I first watched 2-states a few years after it was released; primarily because I wasn’t a fan of Alia Bhatt and secondly because I was going through a phase of rejection towards Bollywood. It was good time-pass, a colloquial reference used by North Indians for anything moderately entertaining. It is, undoubtedly, an entertaining film, with a dash of token women empowerment added in the form of an anti-dowry scene. However, this particular article isn’t necessarily a feminist reading of the film.
I recently watched the film again, as I have started re-watching Hindi films for research, but more so because I’m back to being a Bollywood buff. The one character that stood out was Kavita Malhotra, Krish’s (Arjun Kapoor) mother. While she fits what one would call a ‘typical punjabi mother’ template, complete with loud bragging and incessant whining, she is also what the Indian society refuses to accept – a toxic and abusive mother. Her toxicity is constantly justified by her sufferings as a victim of domestic abuse, and her almost successful attempt at sabotaging her son’s life is finally excused by her ‘progressive’ decision to not take dowry at her son’s wedding. She uses her misery as a tool to control her son and get what she wants. As Lionel Shriver said in a debate, she “deploys weakness as a weapon”, and is driven to “maintain that weakness” because it is, in a perverse way, empowering her.
The trope of the great Indian mother aids the character as she bulldozes her way through her son’s life, her traumatic marriage acting as a shield at every corner. In one of the first scenes with her, she throws a tantrum when her son rightfully tells her to not talk about ‘sending some cartons of sunsilk’ in front of Ananya and her family. She goes on a guilt trip with dialogues like, “agar apne doston se mujhe milakar, tera impression bigadta hai, toh main aayi hi kyun hoon?”. The funky punjabi background music gaslights the audience into reading the scene as a funny one, at the same time providing identification and validation to young viewers by normalizing emotional manipulation by parents. This is just the tip of the iceberg.
Hindi cinema has always promoted an equivalence between the mother and god. In the eyes of Bollywood, a mother can do no wrong. Even when she commits a crime, there is a noble and justifiable reason behind it. While the direct impact of films on society is debatable, it wouldn’t be remiss to say that they do share a symbiotic relationship, feeding off of each other for guidance. Thus, for a lot of young adolescents including myself, watching perfect mother figures on screen while living with imperfect parents in real life caused a lot of cognitive dissonance. There was no easy resolution to this conflict, especially in the absence of the alien phenomenon in middle-class homes called ‘communication’.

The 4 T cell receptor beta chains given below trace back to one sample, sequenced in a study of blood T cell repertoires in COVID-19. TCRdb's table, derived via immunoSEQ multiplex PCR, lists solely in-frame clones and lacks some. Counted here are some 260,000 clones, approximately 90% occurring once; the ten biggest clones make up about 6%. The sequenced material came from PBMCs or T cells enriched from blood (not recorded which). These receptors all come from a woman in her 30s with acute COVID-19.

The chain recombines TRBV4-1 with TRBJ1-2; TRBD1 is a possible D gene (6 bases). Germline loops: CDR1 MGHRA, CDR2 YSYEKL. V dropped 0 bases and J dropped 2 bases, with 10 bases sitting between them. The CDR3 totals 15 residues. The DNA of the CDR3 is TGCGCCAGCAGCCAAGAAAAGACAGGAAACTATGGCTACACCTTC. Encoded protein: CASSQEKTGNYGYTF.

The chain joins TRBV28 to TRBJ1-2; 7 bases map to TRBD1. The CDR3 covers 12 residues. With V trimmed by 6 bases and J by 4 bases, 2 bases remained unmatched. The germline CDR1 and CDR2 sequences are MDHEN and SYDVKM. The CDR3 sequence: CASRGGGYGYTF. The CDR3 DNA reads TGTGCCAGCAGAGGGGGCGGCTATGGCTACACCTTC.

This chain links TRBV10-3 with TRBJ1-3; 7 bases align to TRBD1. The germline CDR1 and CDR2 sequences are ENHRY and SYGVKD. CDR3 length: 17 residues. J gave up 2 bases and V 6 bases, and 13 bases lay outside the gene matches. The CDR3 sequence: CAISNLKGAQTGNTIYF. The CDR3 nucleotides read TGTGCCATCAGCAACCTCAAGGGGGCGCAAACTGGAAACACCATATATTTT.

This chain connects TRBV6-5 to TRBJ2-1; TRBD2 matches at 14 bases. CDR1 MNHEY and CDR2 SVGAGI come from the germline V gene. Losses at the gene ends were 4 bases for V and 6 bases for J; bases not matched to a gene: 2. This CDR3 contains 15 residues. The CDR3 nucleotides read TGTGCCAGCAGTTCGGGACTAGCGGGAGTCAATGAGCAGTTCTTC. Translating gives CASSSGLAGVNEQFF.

In 2 States, Kavita’s character is not perfect, but the mother-praising repertoire built by cinema over decades provides enough cushion to her character to get away scot-free. We are well conditioned now. The first few thoughts that enter our minds are, “that’s just how mothers are…difficult but lovable”. This instant dismissal of her transgressions enables her to be entitled beyond measure, assuming decisions on her son’s behalf because she “sacrificed so much for him”. In the scene following the convocation, she commands Krish to choose Delhi as his preferred job location and says, “Koi zaroorat nahi hai kahin aur jaane ki”. According to her, that should settle it.
All her bigotry towards ‘Madrasis’, internalized misogyny and misplaced sense of pride in being Punjabi because of the difference in skin color pales in comparison to her role as a mother that trumps everything that is wrong according to modern standards. Even though Krish’s submissive attitude towards his mother is not the focus of this article, it does act as an enabler. He hates his father for being physically and emotionally abusive towards him and his mother as he should, but never holds his mother accountable for her abusive and damaging behavior towards everyone around her who isn’t her sister and son.
It is impertinent to note that I don’t critique the depiction of flawed characters in films. In fact, flawed characters make films better. However, the problem is in the glorification of flawed characters by virtue of their status in society, and them never being held accountable for their flawed decision making. I had a similar problem with the film Shakuntala Devi, where her catastrophic failures as a mother were drowned by her status as a genius mathematician and the ‘a mother is a mother after all’ tag. It is high time we started giving the topic of abuse by parents the treatment that it deserves. If not a realistic lens, then at least a nuanced one.
Even during the climax of the film, it’s Krish’s father who apologizes for his mistakes (not that an apology can wipe off years of physical and emotional abuse), going from being astray to attempting to redeem himself, completing his character arc. In doing so, he is singled out as the only problematic character in the film who needed to recognize his wrongdoings. If only he hadn’t been abusive, his wife wouldn’t have been abusive either. I don’t know if this is how Chetan Bhagat wrote the characters because I haven’t read the book, but I wouldn’t be surprised if he did. Relying on stereotypes is useful in storytelling, it allows people to connect with characters easily. Having said that, stereotypes shouldn’t be an excuse to justify abuse.
All said and done, I don’t think the great Indian mother is going away anytime soon. The best we can hope for is some nuanced storytelling, where a mother is given space to be more human than a goddess.